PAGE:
The federal government of Nigeria should give consideration to GFAR Principle 6 which, inter alia, calls for encouraging actions which fulfill United Nations Convention against Corruption (UNCAC) principles of combating corruption. Using a small part of the proceeds of the recovered loot to strengthen anti-corruption agencies may also facilitate efforts to stop looting, rather than the poverty of remedial justice inherent in pursuing looted funds, which takes years to succeed. Abacha died in 1998 (20 years ago and the funds were not looted in the year of his death) and today being 2018, we are still discussing the return and use of the funds looted. Agencies such as the office of the auditor-general, which has a institutionalised, systematic and empirical approach to fighting corrupt need all the support they can get to make the struggle against corruption more biting.
The next issue is that of transparency and accountability. As stated in GFAR principle No.4: “Transferring and receiving countries will guarantee transparency and accountability in the return and disposition of recovered assets. Information on the transfer and administration of returned assets should be made public and be available to the people in both the transferring and receiving country”. It is imperative that information about the use, criteria, methodologies of disbursement, etc. of recovered looted funds be available in the public domain. The National Social Investment Office, being the office implementing the CTS should have an interactive website and portal where information will be made available to citizens, including the specific names, addresses and telephone numbers of recipients, so the citizens can independently verify these payments. The qualification criteria and methodologies used in identifying beneficiaries should also be available in the web portal. The experience of the mismanagement of a similar CTS, under the fuel subsidy removal programme, which later manifested as SURE-P Fraud provides the background for the demand for increased transparency.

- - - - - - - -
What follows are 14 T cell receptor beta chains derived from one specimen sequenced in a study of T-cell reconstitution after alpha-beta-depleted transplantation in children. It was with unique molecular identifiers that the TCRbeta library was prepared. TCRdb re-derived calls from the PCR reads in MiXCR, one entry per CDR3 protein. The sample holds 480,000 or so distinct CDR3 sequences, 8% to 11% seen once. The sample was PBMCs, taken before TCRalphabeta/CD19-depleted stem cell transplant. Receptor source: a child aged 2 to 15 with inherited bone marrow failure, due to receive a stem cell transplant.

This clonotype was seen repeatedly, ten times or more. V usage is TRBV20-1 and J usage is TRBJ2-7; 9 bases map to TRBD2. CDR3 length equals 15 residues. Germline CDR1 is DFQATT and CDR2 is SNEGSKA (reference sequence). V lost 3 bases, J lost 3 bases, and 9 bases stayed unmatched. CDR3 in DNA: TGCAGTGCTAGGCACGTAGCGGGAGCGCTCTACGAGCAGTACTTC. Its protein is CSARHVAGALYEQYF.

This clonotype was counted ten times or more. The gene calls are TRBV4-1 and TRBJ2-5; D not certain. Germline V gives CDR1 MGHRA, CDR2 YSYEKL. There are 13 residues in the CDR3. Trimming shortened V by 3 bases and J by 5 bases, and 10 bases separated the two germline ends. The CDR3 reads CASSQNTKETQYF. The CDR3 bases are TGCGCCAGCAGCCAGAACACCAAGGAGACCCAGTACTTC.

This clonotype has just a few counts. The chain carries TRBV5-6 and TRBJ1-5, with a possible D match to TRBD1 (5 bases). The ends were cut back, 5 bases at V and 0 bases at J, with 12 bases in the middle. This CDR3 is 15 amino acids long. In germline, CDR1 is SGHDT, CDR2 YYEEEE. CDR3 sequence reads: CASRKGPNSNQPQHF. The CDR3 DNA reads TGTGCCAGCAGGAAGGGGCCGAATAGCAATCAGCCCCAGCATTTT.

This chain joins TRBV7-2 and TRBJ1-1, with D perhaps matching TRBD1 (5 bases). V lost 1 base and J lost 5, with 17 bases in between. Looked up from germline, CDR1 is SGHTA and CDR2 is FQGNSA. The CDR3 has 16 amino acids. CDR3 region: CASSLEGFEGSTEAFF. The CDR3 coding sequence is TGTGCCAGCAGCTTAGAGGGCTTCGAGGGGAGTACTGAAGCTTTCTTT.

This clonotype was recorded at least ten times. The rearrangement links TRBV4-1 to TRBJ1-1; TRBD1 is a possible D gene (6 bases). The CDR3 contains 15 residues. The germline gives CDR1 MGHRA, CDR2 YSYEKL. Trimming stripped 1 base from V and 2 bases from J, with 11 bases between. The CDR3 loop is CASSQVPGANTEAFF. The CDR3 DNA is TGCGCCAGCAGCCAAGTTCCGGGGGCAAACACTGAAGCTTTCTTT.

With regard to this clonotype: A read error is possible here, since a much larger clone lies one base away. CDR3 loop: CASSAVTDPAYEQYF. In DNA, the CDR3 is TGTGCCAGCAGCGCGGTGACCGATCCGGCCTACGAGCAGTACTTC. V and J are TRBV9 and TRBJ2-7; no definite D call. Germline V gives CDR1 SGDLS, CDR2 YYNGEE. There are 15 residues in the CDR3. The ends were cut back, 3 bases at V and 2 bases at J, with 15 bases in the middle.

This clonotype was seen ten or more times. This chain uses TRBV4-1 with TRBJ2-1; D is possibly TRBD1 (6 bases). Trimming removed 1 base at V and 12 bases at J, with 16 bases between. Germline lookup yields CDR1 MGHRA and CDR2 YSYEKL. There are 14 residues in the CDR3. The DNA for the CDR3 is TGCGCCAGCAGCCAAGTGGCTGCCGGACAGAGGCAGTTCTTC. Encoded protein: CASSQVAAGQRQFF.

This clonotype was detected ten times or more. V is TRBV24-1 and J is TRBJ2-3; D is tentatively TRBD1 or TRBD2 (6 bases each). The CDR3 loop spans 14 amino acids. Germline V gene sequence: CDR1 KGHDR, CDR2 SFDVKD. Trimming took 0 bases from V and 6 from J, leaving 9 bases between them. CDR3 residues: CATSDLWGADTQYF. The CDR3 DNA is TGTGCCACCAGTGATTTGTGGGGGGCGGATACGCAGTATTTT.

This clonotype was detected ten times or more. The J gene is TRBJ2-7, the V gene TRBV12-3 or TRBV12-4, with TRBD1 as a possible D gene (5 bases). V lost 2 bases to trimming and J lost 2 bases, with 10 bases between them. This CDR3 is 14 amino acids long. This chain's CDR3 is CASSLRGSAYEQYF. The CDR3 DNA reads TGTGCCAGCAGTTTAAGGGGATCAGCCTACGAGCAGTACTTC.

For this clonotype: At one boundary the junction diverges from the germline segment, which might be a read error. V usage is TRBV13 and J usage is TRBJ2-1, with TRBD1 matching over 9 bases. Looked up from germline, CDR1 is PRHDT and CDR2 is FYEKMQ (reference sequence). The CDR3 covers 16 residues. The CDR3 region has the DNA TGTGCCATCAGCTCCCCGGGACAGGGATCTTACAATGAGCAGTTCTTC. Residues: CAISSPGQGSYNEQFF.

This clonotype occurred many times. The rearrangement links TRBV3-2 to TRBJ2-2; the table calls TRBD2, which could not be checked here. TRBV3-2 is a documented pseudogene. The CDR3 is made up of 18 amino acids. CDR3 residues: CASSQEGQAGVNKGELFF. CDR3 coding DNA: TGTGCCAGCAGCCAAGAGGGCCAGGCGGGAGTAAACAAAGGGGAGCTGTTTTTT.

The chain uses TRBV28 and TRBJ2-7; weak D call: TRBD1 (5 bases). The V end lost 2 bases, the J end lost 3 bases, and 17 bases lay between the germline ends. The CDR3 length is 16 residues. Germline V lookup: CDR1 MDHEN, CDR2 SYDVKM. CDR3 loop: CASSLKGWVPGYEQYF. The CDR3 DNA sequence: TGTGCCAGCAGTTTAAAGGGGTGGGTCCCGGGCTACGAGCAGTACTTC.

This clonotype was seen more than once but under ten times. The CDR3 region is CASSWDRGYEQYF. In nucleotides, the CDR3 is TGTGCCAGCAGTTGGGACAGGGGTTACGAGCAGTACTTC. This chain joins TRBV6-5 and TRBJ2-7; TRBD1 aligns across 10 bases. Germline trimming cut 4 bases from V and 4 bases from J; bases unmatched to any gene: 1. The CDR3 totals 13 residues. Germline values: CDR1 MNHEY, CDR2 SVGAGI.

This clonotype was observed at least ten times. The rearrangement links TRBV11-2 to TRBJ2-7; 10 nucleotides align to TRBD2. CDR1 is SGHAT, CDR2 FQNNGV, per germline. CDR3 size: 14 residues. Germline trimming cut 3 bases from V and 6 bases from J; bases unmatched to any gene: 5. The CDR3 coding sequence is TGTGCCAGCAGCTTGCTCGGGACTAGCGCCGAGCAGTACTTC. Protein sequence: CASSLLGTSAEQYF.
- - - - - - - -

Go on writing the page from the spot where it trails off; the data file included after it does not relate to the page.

In the context of equity and spread, it may be imperative to allocate not less than 70 per cent of the funds to states on the basis of equality, while the remaining 30 per cent will be disbursed according to the actual numbers of the poor and vulnerable. The suggestion does not mean that states will manage the money but each state gets an equal number of beneficiaries…
Transparency provides the feedback for informed debate on corruption, recovery and disposal of asset and associated policies. Indeed, it is a prerequisite for public debate, which can lead to better recovery programmes and more efficient use of recovered resources. For example, if information on the recovery process and resources is not available, it is difficult to discuss it and it may lead to the re-looting of the loot. It facilitates the identification of questionable transactions, thus facilitating the adoption of best practices in the recovery and disposal process.